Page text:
The challenge relates to the requirement of anyone convicted of a sexual offence and placed on the Register having to produce details of all their bank accounts and credit cards. It is argued that the Secretary of State's defence of proportionality is not sustainable and is in any event not supported by actual evidence to warrant this invasion of privacy.
In the absence of any real evidence that such measures are necessary the provisions are simply unwarranted and amount to a serious breach of an individualâs right to a private life in accordance with Article 8 ( 1 ) of the European Convention of Human Rights.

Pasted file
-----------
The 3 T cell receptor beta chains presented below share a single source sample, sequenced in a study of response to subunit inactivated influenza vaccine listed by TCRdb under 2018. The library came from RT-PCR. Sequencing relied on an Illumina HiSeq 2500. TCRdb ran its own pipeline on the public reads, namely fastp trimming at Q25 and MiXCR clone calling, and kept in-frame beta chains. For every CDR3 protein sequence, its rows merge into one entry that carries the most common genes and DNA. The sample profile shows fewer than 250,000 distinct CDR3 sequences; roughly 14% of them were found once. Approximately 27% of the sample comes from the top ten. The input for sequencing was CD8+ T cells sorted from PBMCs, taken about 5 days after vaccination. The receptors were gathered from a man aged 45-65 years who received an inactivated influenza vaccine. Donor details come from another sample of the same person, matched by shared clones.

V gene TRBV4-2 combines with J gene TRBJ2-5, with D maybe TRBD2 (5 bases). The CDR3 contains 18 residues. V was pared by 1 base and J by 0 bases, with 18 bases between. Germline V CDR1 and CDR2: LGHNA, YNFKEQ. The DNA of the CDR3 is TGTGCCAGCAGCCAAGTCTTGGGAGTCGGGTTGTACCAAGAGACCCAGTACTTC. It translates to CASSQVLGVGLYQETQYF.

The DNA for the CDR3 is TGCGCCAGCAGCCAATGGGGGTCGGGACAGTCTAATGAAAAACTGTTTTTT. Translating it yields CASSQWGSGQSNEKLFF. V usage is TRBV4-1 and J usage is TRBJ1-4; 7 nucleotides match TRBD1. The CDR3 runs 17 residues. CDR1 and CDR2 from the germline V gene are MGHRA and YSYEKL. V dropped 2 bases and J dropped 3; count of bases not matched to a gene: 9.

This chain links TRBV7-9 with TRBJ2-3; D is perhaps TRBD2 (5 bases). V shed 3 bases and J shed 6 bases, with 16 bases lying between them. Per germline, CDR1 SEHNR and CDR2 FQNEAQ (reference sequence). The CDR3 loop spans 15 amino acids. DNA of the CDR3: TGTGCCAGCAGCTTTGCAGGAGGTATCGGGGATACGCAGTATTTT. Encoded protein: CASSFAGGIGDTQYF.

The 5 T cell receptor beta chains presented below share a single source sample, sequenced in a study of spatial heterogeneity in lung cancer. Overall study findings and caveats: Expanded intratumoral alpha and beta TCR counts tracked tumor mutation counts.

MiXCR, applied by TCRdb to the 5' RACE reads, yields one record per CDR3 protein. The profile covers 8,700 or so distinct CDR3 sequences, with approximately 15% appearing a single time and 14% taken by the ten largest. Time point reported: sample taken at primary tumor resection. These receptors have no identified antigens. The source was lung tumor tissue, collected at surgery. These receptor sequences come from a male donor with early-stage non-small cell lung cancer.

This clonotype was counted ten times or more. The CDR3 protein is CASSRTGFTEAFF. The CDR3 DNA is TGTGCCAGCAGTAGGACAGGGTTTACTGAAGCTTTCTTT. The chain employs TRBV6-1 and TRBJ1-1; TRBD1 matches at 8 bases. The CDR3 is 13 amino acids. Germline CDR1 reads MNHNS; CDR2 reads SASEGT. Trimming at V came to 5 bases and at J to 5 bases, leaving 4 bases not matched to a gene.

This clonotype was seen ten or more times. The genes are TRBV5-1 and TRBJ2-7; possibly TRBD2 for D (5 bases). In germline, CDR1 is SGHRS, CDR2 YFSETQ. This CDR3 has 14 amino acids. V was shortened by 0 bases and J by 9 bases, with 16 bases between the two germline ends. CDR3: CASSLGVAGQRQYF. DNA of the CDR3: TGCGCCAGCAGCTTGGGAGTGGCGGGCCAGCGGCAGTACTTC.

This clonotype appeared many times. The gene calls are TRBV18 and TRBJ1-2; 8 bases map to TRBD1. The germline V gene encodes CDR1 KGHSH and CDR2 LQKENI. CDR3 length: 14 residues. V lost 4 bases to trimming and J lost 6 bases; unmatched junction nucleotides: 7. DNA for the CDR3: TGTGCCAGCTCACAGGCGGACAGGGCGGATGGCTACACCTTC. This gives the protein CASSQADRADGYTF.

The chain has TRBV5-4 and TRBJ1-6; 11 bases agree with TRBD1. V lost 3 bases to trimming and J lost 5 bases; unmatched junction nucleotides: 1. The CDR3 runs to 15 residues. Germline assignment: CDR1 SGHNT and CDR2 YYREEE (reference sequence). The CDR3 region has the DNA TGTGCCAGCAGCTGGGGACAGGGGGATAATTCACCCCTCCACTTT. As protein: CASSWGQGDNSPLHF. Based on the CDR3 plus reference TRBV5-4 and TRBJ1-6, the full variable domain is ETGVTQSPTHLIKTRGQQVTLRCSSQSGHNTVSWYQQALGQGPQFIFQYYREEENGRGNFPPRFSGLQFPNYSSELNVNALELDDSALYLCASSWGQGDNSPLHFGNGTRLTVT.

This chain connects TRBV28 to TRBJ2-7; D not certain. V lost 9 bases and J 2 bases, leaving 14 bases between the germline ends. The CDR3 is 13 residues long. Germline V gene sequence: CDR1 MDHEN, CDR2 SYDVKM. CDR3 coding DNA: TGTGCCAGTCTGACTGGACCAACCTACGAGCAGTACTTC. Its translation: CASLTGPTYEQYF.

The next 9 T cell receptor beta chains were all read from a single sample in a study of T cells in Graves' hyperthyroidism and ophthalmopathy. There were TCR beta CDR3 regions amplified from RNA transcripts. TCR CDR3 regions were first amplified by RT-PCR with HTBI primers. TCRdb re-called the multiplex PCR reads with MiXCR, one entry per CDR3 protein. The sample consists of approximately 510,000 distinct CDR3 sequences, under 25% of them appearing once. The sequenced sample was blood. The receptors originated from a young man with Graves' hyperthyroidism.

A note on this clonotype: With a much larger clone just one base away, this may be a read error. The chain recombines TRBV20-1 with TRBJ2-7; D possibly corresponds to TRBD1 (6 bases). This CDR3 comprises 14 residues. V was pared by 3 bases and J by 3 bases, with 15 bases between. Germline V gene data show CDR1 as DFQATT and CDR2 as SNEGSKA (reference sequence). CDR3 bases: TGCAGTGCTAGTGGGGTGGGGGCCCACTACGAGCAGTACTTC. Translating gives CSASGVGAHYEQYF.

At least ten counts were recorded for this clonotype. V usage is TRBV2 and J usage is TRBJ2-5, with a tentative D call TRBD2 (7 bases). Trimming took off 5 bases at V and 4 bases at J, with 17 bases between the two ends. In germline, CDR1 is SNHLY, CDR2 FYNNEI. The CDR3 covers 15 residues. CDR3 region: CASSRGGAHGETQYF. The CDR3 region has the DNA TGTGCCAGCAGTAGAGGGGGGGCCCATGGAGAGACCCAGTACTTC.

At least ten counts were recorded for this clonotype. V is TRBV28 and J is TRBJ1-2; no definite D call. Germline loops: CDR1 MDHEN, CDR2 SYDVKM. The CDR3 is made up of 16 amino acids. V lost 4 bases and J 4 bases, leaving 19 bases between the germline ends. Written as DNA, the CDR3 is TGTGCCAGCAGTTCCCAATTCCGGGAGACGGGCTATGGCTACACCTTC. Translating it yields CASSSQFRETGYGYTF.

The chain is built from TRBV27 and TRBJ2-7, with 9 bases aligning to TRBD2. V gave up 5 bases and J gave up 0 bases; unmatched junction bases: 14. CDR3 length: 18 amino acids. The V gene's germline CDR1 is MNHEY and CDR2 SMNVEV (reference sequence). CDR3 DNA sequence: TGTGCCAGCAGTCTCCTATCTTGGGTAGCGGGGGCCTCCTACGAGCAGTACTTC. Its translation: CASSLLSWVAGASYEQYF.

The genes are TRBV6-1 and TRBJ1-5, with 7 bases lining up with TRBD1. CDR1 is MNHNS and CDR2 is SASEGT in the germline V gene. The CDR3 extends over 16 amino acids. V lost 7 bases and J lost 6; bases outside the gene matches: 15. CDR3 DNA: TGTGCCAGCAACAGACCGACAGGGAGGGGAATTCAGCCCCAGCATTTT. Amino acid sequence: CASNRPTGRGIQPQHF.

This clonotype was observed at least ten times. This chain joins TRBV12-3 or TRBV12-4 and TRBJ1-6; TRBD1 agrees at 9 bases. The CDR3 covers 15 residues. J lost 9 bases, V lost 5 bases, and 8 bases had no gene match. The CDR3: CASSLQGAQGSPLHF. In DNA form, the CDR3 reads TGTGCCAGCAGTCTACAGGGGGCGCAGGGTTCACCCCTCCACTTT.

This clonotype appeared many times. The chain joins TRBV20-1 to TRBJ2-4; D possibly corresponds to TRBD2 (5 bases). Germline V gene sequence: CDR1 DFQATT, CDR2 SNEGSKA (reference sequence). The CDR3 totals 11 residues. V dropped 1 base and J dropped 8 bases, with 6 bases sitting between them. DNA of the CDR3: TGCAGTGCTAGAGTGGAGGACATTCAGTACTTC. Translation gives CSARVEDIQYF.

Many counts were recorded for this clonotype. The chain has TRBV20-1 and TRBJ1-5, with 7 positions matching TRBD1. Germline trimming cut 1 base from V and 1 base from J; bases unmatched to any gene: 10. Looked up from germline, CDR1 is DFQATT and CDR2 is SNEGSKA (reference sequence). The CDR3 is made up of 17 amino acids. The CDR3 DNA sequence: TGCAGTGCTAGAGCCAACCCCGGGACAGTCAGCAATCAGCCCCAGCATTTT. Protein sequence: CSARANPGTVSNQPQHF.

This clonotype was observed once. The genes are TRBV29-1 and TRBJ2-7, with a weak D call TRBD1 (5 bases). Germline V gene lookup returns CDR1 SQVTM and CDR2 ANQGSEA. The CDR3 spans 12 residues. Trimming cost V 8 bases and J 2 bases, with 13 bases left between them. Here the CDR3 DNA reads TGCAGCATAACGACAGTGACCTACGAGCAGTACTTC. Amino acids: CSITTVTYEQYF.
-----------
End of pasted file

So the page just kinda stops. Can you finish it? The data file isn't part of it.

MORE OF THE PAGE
The Regulatory Impact Assessment supporting these statutory changes offers little support for any proposition that this change would add anything to effective monitoring or reducing offenderâs recidivism.
As a result it amounts to further invasion in an individualâs right to a private life. The Claimant does not challenge the general notification requirements or other amendments to the previous statutory notification scheme.
There are likely to be a number of other claimants coming forward to bring challenges against these provisions .
18th December 2012 - Safeguarding or an invasion of privacy by Mark Newby - Justice Gap